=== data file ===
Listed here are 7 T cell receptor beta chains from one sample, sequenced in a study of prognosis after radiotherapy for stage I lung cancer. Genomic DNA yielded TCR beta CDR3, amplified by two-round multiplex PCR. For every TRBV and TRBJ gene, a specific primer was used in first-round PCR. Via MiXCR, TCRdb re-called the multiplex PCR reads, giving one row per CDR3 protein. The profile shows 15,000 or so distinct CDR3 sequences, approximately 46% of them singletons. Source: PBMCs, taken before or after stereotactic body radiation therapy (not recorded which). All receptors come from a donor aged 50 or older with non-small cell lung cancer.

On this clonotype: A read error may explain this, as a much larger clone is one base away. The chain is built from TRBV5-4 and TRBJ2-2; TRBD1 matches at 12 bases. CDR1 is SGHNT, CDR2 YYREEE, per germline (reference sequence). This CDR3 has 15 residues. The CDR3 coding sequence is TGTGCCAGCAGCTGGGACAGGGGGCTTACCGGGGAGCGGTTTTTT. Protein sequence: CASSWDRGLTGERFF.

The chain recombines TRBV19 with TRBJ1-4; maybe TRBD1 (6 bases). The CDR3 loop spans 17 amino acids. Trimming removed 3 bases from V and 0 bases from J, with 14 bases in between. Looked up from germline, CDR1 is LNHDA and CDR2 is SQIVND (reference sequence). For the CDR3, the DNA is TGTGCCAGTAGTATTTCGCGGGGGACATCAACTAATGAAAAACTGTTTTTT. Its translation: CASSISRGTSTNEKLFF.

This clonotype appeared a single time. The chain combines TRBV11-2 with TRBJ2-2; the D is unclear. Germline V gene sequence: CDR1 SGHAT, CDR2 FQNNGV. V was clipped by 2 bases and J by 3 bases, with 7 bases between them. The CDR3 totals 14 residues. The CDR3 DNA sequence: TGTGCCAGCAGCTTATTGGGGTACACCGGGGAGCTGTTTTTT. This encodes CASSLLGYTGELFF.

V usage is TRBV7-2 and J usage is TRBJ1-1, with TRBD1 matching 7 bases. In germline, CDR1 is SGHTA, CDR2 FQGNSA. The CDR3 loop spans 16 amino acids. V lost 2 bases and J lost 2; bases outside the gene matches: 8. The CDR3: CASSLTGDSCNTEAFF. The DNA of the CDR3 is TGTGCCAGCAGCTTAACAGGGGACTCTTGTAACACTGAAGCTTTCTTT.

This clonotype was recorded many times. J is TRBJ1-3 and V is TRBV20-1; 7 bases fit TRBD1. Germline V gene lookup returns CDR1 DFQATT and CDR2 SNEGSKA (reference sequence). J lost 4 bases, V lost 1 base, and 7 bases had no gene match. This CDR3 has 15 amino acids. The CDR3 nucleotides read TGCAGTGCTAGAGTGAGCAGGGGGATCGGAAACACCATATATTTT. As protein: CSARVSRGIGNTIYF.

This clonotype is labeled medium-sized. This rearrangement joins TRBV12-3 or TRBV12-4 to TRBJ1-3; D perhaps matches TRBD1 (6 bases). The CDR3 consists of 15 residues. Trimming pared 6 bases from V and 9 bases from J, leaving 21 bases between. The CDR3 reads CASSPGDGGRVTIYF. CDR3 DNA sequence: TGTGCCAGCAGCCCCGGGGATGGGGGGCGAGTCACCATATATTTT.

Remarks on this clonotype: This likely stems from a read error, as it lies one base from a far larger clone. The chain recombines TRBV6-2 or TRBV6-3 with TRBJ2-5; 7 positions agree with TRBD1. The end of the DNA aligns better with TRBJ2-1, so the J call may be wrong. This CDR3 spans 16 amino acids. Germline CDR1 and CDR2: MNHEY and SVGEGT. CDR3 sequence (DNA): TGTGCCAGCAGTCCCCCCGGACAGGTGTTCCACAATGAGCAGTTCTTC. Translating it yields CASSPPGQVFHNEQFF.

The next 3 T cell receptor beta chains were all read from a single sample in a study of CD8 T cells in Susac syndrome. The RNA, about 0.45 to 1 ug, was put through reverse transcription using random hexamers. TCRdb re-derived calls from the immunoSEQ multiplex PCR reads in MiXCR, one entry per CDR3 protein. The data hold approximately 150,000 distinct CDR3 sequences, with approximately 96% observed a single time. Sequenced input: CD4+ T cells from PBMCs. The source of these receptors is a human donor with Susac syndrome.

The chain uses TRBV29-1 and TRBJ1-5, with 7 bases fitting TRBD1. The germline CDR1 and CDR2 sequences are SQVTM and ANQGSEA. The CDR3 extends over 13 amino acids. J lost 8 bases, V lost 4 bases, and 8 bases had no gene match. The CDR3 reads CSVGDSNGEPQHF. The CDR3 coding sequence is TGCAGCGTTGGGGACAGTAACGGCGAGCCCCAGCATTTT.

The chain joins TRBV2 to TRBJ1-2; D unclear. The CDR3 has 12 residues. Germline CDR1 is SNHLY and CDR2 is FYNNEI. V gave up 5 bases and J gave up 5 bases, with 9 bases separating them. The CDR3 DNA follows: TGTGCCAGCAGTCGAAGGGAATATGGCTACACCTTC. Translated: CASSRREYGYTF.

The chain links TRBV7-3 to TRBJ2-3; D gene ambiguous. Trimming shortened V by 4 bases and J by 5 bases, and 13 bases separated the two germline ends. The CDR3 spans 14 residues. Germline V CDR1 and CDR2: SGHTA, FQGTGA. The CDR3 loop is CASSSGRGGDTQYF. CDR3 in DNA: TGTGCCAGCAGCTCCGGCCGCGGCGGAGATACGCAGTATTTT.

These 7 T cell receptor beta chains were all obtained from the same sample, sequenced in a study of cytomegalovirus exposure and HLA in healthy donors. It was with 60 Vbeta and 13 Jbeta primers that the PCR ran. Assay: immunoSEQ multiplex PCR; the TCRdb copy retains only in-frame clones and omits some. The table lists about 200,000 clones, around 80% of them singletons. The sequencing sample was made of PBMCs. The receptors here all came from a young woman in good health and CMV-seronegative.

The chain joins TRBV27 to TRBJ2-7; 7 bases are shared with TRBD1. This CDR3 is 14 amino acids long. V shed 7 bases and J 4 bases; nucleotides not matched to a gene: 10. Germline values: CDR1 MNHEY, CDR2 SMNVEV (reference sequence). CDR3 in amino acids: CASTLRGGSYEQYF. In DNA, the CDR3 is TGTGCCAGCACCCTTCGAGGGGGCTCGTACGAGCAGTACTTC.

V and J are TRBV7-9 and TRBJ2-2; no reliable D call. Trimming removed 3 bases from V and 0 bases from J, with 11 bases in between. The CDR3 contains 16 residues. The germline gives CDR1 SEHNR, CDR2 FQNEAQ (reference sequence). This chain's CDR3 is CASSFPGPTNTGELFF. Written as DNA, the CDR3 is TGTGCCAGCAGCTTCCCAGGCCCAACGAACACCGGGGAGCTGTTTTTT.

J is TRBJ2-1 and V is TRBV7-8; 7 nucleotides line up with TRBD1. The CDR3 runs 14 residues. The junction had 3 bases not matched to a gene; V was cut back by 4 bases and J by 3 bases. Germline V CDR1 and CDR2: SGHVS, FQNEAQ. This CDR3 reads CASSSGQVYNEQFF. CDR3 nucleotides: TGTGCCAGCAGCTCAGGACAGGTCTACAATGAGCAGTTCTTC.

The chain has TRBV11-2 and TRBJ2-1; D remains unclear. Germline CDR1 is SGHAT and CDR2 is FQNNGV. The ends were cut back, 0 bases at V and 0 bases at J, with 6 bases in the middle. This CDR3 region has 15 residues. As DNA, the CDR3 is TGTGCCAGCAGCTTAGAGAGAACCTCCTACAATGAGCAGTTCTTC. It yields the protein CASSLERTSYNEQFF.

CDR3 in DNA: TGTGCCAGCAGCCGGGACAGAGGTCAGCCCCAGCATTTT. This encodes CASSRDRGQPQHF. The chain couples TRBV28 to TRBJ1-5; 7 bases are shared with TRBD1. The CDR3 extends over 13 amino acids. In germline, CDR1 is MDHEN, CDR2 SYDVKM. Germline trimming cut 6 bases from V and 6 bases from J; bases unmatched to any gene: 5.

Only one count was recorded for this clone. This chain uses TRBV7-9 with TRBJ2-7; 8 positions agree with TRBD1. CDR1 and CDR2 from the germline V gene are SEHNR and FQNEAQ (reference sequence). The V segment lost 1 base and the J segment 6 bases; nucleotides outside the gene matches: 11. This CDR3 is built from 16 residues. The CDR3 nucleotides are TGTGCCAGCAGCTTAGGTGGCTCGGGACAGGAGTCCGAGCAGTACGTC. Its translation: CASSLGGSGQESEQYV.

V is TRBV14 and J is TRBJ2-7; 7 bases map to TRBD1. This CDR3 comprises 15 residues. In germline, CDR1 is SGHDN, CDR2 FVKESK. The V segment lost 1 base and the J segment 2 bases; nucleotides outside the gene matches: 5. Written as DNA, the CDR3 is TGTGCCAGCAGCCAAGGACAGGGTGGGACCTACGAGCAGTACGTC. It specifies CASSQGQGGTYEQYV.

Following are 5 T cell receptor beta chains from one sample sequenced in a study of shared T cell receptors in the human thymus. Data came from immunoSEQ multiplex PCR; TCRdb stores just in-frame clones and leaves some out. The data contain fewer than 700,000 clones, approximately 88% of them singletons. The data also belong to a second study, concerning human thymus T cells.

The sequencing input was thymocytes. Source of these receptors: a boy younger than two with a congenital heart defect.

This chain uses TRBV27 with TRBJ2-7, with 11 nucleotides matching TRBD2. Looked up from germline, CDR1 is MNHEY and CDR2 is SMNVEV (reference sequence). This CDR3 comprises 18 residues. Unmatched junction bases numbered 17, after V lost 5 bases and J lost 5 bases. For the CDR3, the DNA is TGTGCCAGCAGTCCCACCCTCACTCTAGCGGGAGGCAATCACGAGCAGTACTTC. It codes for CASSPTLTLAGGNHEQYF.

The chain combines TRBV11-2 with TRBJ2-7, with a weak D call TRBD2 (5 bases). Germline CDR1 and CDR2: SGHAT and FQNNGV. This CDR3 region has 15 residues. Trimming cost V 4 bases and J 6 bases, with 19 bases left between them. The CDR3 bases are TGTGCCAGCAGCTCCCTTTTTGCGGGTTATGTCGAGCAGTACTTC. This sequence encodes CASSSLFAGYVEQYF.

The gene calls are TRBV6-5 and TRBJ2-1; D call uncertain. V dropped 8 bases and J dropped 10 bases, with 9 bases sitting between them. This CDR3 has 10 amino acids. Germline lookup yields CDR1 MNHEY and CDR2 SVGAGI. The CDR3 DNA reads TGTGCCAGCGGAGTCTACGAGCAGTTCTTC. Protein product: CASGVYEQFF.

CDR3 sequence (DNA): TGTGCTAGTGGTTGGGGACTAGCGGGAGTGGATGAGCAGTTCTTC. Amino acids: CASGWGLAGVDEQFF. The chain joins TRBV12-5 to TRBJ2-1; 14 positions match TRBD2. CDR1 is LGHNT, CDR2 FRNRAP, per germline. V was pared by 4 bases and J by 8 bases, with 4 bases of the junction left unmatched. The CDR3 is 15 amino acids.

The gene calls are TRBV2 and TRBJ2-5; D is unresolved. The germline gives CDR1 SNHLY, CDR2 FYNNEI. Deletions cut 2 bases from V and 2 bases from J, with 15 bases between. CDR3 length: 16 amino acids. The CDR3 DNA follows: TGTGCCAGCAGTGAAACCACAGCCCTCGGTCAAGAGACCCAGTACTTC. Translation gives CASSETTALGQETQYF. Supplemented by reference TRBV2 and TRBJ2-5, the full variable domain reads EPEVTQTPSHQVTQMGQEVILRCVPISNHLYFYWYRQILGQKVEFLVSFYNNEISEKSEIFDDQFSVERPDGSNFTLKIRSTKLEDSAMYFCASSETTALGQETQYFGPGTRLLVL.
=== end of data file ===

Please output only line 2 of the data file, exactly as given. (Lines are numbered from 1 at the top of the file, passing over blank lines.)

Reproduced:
On this clonotype: A read error may explain this, as a much larger clone is one base away. The chain is built from TRBV5-4 and TRBJ2-2; TRBD1 matches at 12 bases. CDR1 is SGHNT, CDR2 YYREEE, per germline (reference sequence). This CDR3 has 15 residues. The CDR3 coding sequence is TGTGCCAGCAGCTGGGACAGGGGGCTTACCGGGGAGCGGTTTTTT. Protein sequence: CASSWDRGLTGERFF.